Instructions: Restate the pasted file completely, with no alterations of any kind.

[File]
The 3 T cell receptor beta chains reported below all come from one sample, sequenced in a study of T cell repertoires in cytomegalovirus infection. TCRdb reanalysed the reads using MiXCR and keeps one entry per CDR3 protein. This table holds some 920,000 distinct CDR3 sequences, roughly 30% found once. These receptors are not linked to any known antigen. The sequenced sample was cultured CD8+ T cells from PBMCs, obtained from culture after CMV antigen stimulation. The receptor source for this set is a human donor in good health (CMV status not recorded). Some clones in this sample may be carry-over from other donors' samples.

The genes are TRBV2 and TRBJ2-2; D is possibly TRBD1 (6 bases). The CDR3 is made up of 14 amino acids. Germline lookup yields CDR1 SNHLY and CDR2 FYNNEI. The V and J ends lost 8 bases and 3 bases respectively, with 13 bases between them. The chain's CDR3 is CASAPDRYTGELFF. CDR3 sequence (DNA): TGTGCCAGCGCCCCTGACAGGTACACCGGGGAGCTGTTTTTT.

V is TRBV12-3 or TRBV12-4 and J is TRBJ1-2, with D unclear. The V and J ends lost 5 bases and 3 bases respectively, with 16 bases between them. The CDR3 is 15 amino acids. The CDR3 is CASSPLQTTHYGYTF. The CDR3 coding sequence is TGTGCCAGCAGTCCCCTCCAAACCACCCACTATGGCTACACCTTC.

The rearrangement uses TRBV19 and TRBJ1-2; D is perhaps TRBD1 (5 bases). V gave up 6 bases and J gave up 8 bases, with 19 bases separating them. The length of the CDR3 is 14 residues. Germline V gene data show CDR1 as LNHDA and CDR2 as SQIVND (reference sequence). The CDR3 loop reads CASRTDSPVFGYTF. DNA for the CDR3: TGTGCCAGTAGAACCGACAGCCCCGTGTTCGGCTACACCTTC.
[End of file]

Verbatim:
The 3 T cell receptor beta chains reported below all come from one sample, sequenced in a study of T cell repertoires in cytomegalovirus infection. TCRdb reanalysed the reads using MiXCR and keeps one entry per CDR3 protein. This table holds some 920,000 distinct CDR3 sequences, roughly 30% found once. These receptors are not linked to any known antigen. The sequenced sample was cultured CD8+ T cells from PBMCs, obtained from culture after CMV antigen stimulation. The receptor source for this set is a human donor in good health (CMV status not recorded). Some clones in this sample may be carry-over from other donors' samples.

The genes are TRBV2 and TRBJ2-2; D is possibly TRBD1 (6 bases). The CDR3 is made up of 14 amino acids. Germline lookup yields CDR1 SNHLY and CDR2 FYNNEI. The V and J ends lost 8 bases and 3 bases respectively, with 13 bases between them. The chain's CDR3 is CASAPDRYTGELFF. CDR3 sequence (DNA): TGTGCCAGCGCCCCTGACAGGTACACCGGGGAGCTGTTTTTT.

V is TRBV12-3 or TRBV12-4 and J is TRBJ1-2, with D unclear. The V and J ends lost 5 bases and 3 bases respectively, with 16 bases between them. The CDR3 is 15 amino acids. The CDR3 is CASSPLQTTHYGYTF. The CDR3 coding sequence is TGTGCCAGCAGTCCCCTCCAAACCACCCACTATGGCTACACCTTC.

The rearrangement uses TRBV19 and TRBJ1-2; D is perhaps TRBD1 (5 bases). V gave up 6 bases and J gave up 8 bases, with 19 bases separating them. The length of the CDR3 is 14 residues. Germline V gene data show CDR1 as LNHDA and CDR2 as SQIVND (reference sequence). The CDR3 loop reads CASRTDSPVFGYTF. DNA for the CDR3: TGTGCCAGTAGAACCGACAGCCCCGTGTTCGGCTACACCTTC.